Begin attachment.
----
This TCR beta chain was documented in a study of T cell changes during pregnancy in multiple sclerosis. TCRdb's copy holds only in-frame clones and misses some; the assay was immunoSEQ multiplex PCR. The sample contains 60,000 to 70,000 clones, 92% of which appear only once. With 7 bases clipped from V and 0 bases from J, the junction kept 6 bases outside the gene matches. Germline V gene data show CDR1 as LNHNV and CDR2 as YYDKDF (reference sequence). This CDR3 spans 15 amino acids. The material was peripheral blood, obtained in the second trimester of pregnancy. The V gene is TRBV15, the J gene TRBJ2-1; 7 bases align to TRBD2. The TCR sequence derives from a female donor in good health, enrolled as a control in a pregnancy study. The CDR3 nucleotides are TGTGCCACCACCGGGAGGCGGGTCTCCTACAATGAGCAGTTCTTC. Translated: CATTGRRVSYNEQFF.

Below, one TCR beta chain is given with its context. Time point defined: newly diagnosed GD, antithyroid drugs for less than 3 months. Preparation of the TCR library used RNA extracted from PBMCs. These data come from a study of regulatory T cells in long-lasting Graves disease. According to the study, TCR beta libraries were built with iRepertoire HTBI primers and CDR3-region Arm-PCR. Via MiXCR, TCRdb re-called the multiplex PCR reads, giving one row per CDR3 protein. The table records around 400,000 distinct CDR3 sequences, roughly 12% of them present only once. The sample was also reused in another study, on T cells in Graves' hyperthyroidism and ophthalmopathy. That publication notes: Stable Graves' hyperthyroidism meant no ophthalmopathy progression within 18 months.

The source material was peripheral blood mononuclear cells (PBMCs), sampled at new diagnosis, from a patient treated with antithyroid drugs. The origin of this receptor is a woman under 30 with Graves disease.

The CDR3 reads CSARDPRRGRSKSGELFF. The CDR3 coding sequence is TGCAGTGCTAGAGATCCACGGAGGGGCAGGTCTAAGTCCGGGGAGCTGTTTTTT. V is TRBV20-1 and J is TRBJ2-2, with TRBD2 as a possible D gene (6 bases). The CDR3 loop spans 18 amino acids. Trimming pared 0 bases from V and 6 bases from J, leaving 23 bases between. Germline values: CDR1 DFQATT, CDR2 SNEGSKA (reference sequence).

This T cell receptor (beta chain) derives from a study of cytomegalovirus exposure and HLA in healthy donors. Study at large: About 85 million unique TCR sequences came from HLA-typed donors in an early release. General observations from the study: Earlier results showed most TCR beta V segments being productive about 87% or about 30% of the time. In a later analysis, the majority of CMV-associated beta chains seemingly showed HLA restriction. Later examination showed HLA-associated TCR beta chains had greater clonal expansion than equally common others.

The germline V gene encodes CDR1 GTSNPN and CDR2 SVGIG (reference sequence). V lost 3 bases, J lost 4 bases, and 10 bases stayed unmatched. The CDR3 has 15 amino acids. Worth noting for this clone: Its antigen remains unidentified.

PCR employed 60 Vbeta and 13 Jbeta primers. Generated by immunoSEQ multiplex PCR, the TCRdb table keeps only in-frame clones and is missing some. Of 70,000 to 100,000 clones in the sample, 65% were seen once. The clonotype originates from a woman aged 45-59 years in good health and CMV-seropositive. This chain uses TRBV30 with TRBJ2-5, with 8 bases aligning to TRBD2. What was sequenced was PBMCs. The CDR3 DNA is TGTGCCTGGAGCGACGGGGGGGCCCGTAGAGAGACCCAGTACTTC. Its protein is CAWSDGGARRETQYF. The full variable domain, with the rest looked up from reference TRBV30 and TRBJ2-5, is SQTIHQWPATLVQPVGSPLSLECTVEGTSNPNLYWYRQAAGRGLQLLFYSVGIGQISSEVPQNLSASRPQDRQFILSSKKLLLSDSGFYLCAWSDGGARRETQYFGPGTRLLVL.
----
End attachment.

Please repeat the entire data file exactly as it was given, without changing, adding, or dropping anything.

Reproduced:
This TCR beta chain was documented in a study of T cell changes during pregnancy in multiple sclerosis. TCRdb's copy holds only in-frame clones and misses some; the assay was immunoSEQ multiplex PCR. The sample contains 60,000 to 70,000 clones, 92% of which appear only once. With 7 bases clipped from V and 0 bases from J, the junction kept 6 bases outside the gene matches. Germline V gene data show CDR1 as LNHNV and CDR2 as YYDKDF (reference sequence). This CDR3 spans 15 amino acids. The material was peripheral blood, obtained in the second trimester of pregnancy. The V gene is TRBV15, the J gene TRBJ2-1; 7 bases align to TRBD2. The TCR sequence derives from a female donor in good health, enrolled as a control in a pregnancy study. The CDR3 nucleotides are TGTGCCACCACCGGGAGGCGGGTCTCCTACAATGAGCAGTTCTTC. Translated: CATTGRRVSYNEQFF.

Below, one TCR beta chain is given with its context. Time point defined: newly diagnosed GD, antithyroid drugs for less than 3 months. Preparation of the TCR library used RNA extracted from PBMCs. These data come from a study of regulatory T cells in long-lasting Graves disease. According to the study, TCR beta libraries were built with iRepertoire HTBI primers and CDR3-region Arm-PCR. Via MiXCR, TCRdb re-called the multiplex PCR reads, giving one row per CDR3 protein. The table records around 400,000 distinct CDR3 sequences, roughly 12% of them present only once. The sample was also reused in another study, on T cells in Graves' hyperthyroidism and ophthalmopathy. That publication notes: Stable Graves' hyperthyroidism meant no ophthalmopathy progression within 18 months.

The source material was peripheral blood mononuclear cells (PBMCs), sampled at new diagnosis, from a patient treated with antithyroid drugs. The origin of this receptor is a woman under 30 with Graves disease.

The CDR3 reads CSARDPRRGRSKSGELFF. The CDR3 coding sequence is TGCAGTGCTAGAGATCCACGGAGGGGCAGGTCTAAGTCCGGGGAGCTGTTTTTT. V is TRBV20-1 and J is TRBJ2-2, with TRBD2 as a possible D gene (6 bases). The CDR3 loop spans 18 amino acids. Trimming pared 0 bases from V and 6 bases from J, leaving 23 bases between. Germline values: CDR1 DFQATT, CDR2 SNEGSKA (reference sequence).

This T cell receptor (beta chain) derives from a study of cytomegalovirus exposure and HLA in healthy donors. Study at large: About 85 million unique TCR sequences came from HLA-typed donors in an early release. General observations from the study: Earlier results showed most TCR beta V segments being productive about 87% or about 30% of the time. In a later analysis, the majority of CMV-associated beta chains seemingly showed HLA restriction. Later examination showed HLA-associated TCR beta chains had greater clonal expansion than equally common others.

The germline V gene encodes CDR1 GTSNPN and CDR2 SVGIG (reference sequence). V lost 3 bases, J lost 4 bases, and 10 bases stayed unmatched. The CDR3 has 15 amino acids. Worth noting for this clone: Its antigen remains unidentified.

PCR employed 60 Vbeta and 13 Jbeta primers. Generated by immunoSEQ multiplex PCR, the TCRdb table keeps only in-frame clones and is missing some. Of 70,000 to 100,000 clones in the sample, 65% were seen once. The clonotype originates from a woman aged 45-59 years in good health and CMV-seropositive. This chain uses TRBV30 with TRBJ2-5, with 8 bases aligning to TRBD2. What was sequenced was PBMCs. The CDR3 DNA is TGTGCCTGGAGCGACGGGGGGGCCCGTAGAGAGACCCAGTACTTC. Its protein is CAWSDGGARRETQYF. The full variable domain, with the rest looked up from reference TRBV30 and TRBJ2-5, is SQTIHQWPATLVQPVGSPLSLECTVEGTSNPNLYWYRQAAGRGLQLLFYSVGIGQISSEVPQNLSASRPQDRQFILSSKKLLLSDSGFYLCAWSDGGARRETQYFGPGTRLLVL.